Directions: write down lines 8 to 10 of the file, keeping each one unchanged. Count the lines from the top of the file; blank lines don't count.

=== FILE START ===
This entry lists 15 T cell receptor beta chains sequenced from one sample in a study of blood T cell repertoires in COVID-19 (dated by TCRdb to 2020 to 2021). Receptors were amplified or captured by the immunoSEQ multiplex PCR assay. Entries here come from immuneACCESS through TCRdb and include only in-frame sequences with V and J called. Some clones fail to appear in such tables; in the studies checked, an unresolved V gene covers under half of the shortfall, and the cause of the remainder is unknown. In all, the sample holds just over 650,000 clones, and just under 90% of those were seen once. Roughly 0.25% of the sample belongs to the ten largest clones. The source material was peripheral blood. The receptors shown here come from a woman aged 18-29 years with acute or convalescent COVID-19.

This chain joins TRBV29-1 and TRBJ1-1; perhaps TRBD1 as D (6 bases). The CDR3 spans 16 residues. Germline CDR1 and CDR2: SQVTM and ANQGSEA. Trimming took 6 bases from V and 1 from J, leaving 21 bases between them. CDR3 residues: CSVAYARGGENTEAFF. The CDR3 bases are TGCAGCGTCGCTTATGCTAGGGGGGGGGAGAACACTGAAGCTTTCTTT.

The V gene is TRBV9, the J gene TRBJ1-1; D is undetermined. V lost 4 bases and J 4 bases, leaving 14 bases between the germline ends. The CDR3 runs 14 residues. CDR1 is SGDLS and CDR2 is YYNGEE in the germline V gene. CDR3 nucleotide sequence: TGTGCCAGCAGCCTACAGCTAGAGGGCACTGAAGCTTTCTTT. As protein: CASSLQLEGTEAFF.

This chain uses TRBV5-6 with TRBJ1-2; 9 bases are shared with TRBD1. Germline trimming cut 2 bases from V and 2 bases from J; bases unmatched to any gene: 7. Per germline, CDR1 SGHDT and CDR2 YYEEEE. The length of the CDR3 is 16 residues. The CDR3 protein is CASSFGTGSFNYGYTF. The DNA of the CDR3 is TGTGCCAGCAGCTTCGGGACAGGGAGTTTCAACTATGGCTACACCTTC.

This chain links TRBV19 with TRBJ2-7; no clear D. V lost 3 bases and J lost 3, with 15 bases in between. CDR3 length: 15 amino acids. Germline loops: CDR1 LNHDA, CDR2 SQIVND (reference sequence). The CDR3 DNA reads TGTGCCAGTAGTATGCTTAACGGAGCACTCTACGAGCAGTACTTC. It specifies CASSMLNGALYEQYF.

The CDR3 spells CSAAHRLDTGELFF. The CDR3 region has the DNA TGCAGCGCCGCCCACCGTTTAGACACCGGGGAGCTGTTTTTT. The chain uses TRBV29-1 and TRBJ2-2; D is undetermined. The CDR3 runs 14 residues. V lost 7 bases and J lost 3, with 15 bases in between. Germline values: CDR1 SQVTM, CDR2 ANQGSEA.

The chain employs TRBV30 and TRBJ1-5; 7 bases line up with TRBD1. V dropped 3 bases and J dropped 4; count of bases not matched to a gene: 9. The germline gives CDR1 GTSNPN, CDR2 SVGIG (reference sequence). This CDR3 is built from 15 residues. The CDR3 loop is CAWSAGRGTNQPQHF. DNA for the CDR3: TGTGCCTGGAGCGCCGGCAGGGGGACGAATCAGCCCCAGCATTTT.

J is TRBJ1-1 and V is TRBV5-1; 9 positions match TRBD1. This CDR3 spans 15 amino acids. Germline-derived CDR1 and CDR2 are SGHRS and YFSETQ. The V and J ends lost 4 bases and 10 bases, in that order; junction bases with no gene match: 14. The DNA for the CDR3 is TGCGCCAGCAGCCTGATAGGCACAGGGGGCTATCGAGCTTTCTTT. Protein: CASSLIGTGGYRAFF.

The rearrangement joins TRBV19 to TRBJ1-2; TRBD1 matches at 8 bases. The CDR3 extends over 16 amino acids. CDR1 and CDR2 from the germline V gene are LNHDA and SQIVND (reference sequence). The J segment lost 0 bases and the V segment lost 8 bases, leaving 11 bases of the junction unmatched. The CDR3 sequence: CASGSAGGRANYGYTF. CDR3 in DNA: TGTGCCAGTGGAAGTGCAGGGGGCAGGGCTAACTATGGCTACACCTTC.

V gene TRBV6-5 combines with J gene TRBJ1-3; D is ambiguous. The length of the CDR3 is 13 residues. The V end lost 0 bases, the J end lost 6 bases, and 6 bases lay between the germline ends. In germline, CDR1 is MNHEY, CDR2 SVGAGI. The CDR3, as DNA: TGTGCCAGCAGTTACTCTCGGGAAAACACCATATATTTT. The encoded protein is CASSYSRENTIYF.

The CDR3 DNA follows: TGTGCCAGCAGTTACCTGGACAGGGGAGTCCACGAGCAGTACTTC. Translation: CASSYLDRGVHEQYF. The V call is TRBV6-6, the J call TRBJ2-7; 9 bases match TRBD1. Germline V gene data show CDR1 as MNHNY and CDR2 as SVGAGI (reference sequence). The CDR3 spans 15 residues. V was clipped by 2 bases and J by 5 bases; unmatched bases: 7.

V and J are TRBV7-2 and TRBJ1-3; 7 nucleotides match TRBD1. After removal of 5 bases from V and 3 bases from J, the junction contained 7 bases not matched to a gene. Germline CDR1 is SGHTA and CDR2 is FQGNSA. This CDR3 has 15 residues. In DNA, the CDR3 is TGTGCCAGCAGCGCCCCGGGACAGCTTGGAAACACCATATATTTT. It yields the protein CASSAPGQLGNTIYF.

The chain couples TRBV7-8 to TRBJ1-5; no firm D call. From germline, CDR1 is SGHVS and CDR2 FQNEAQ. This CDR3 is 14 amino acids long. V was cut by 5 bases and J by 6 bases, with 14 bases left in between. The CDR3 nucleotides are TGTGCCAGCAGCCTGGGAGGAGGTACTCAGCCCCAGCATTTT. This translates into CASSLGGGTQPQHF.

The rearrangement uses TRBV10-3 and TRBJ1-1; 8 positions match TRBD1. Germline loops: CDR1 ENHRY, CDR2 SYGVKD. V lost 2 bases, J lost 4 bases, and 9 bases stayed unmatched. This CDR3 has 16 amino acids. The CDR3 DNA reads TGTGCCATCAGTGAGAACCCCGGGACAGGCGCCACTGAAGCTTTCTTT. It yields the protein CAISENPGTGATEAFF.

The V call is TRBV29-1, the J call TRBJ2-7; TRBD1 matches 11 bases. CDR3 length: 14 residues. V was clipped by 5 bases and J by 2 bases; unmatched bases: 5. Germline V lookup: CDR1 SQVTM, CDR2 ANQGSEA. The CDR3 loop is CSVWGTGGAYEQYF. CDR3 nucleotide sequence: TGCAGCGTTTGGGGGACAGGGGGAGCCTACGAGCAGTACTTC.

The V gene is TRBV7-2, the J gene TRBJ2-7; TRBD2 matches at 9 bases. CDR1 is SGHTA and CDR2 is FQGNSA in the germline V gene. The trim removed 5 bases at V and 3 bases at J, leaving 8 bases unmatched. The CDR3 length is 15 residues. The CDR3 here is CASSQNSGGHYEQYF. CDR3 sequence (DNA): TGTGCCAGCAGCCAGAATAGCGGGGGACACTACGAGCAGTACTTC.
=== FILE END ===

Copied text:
J is TRBJ1-1 and V is TRBV5-1; 9 positions match TRBD1. This CDR3 spans 15 amino acids. Germline-derived CDR1 and CDR2 are SGHRS and YFSETQ. The V and J ends lost 4 bases and 10 bases, in that order; junction bases with no gene match: 14. The DNA for the CDR3 is TGCGCCAGCAGCCTGATAGGCACAGGGGGCTATCGAGCTTTCTTT. Protein: CASSLIGTGGYRAFF.

The rearrangement joins TRBV19 to TRBJ1-2; TRBD1 matches at 8 bases. The CDR3 extends over 16 amino acids. CDR1 and CDR2 from the germline V gene are LNHDA and SQIVND (reference sequence). The J segment lost 0 bases and the V segment lost 8 bases, leaving 11 bases of the junction unmatched. The CDR3 sequence: CASGSAGGRANYGYTF. CDR3 in DNA: TGTGCCAGTGGAAGTGCAGGGGGCAGGGCTAACTATGGCTACACCTTC.

V gene TRBV6-5 combines with J gene TRBJ1-3; D is ambiguous. The length of the CDR3 is 13 residues. The V end lost 0 bases, the J end lost 6 bases, and 6 bases lay between the germline ends. In germline, CDR1 is MNHEY, CDR2 SVGAGI. The CDR3, as DNA: TGTGCCAGCAGTTACTCTCGGGAAAACACCATATATTTT. The encoded protein is CASSYSRENTIYF.